The first drop from the Artist series, which sees STORY garments made up in super-special fabrics, is composed of a longer line Time Jacket made in Mango Ikat and a Sundae Jacket in Painters Camo fabric. They're available on the webshop now.
A brief history of Master Thiti and Fai Sor Kam
The Artist series explores the extremely slow craft of fabric as an art form. If that sounds too high brow then the cut and thrust of the series is this: even within the extremely artisan world of natural dyeing and hand weaving, there are people innovating and expressing new ideas.
Master Thiti, our first artist, is better known by his brand name amongst weavers in-the-know. Fai Sor Kam.
Fai Sor Kam fabrics take things to the extreme in search of art. The word 'artisan' would apply here but it's overuse makes it seem far too weak for what Master Thiti does. He has been part of natural dyeing, weaving and craft for quite some time. Decades before we met he owned a factory producing textiles dyed with the same vegetable dyes he continues to use to this day.
There's an old saying: "make your hobby your job, and you'll never work a day in your life". Natural dyeing was always one of his passions, but the realities of industry proved that saying all too romantic. As work came in thicker and faster, he found himself increasingly stretched. Demand forced him to hire more staff until he was managing people and orders - not getting his fingers inky with indigo or spending any substantial amount of time on a loom.
Luckily for The Master, Thailand is equipped to deal with stress. Buddhism, one of the principal faiths, teaches mindfulness and meditation. Understanding he needed a clear mind Master Thiti took an extended break to spend time meditating.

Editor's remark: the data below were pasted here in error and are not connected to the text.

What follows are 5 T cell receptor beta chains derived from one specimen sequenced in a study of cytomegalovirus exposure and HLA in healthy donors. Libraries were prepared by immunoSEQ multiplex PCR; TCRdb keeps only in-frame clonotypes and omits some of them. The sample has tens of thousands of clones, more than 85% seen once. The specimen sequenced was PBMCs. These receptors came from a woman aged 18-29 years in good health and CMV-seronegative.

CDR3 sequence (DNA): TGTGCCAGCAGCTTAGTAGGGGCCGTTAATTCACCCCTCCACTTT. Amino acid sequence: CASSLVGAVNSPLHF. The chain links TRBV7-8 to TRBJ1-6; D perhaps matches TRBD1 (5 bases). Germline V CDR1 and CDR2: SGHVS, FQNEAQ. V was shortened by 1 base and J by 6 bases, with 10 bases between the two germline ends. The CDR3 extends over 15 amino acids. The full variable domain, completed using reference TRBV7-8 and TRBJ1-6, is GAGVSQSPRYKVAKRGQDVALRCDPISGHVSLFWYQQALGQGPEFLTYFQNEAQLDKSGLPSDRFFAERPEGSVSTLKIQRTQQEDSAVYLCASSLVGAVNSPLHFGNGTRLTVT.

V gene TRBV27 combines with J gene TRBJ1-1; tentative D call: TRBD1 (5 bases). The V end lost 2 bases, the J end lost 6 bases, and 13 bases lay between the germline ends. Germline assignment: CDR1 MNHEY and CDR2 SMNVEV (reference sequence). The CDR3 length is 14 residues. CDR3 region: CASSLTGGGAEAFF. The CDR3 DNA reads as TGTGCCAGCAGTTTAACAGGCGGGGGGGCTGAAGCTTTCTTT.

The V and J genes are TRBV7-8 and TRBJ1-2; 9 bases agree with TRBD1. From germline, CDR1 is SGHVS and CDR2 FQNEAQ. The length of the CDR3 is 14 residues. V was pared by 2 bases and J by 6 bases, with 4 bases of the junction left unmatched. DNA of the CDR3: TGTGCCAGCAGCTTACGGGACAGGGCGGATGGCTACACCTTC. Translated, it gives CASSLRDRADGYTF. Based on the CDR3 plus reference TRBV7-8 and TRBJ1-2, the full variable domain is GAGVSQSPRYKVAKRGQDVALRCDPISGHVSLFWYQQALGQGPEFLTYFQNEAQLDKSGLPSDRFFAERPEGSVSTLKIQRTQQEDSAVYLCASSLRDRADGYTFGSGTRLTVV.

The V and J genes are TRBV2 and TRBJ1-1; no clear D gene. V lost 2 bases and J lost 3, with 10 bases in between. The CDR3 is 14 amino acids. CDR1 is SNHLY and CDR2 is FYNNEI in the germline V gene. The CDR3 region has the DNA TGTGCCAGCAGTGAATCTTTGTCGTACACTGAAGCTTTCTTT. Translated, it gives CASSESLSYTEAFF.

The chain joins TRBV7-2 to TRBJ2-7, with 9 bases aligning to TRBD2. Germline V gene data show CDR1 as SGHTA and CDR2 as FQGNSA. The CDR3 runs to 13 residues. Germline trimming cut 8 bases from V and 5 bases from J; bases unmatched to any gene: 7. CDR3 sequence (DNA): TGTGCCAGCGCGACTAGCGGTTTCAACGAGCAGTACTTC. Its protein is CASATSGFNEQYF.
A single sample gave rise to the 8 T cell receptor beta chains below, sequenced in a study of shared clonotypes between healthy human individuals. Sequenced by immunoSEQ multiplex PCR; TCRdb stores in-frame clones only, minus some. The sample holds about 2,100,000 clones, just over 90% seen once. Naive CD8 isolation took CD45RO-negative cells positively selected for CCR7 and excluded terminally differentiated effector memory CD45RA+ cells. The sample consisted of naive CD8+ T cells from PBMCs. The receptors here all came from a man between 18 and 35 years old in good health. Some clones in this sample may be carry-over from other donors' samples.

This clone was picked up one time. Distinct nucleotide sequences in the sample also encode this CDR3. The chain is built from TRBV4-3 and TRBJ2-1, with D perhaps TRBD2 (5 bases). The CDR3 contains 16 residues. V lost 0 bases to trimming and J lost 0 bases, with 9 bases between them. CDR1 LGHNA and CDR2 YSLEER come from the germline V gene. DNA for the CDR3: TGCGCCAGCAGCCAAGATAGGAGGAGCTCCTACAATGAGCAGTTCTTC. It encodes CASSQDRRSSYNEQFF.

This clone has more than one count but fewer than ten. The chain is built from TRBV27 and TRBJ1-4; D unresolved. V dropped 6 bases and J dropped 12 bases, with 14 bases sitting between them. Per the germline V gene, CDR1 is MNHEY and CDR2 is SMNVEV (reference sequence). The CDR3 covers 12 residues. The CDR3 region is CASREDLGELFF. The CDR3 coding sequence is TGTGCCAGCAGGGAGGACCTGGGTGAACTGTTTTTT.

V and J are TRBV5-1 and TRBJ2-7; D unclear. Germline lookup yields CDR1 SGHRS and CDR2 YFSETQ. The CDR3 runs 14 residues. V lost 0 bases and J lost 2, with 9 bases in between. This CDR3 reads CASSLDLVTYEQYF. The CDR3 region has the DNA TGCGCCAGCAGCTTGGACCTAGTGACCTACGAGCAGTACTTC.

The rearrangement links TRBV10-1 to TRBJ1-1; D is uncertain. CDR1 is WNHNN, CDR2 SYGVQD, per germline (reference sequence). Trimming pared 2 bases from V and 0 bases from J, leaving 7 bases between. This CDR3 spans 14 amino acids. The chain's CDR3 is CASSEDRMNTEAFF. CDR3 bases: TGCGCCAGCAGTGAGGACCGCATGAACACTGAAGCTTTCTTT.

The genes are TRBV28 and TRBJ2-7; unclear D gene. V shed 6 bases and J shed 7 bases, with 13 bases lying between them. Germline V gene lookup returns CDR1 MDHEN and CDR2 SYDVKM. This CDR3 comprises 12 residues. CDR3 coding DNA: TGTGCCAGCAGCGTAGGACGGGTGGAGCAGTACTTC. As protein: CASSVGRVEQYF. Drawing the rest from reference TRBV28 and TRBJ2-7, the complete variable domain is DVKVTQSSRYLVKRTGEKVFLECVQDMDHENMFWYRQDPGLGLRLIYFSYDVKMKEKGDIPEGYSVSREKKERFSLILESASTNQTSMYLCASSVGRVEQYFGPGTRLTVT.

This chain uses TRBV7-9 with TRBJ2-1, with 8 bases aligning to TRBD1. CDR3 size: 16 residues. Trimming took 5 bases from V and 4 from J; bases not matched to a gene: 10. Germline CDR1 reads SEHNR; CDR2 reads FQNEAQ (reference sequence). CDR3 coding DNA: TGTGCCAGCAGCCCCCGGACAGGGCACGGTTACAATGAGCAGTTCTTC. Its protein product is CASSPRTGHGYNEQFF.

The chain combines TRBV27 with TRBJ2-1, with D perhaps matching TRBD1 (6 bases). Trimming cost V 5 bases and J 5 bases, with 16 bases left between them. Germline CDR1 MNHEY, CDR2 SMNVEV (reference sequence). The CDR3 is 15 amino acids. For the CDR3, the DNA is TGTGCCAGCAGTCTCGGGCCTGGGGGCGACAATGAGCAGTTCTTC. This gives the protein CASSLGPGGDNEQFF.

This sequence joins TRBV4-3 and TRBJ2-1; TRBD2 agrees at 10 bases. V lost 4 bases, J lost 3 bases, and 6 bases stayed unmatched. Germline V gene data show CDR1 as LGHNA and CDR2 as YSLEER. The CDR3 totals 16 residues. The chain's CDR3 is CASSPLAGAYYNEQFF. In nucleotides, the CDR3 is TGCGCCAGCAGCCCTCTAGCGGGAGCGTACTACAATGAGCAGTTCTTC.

Like everything else, he excelled at it. He did so well, and found it so rewarding, that he made a drastic move. He became a monk.
This spelled the end for his operation. For decades he meditated and went about his monastic duties. He gardened and served. He thought and pondered. Years went by in a calm stream of tranquility. He gave up the rich varying shades of natural dyes for a drab brown cloth that covered his body in the style of the great Buddha. He was happy.
Back in Blue
Except not content. Not completely. Brown wasn't right at all on him.
The Master came to a realisation. He needed to get back to dyeing. There was still so much to do. So much art in him. Far too much to waste. And so he gave up being a monk, laid down his brown robes, and replaced them with a pair of jeans and indigo t-shirt.
In the time since, The Master has created masterpieces. He's become a celebrated artist, a lecturer, and and famed designer. His little shop in a pretty corner of Thailand has attracted a host of celebrities, academics and lucky happenstancers.
We spent a good amount of time with The Master, at his home with his friends. We rifled through years of history - prying some of the most brilliant pieces of fabric we've ever seen from his archive. It may sound a little wild - but we saw things we couldn't believe. The things this man can dye with a mango alone blew our mind - not to mention his crazy whiskey indigo and burnt banana dyeing method.
Surrounded by friends, his dogs, and a brood of silk moths that he takes care of in his "moth hotel" he lives a satisfyingly slow life. He makes things as he pleases, sells them for what they're worth, and never compromises.
He also prefers not to make the flat, sandy brown colour he had to wear for so many years. He's had enough of that particular shade.
For more on The Master, look out for our upcoming blog on his idiosyncratic way of dyeing.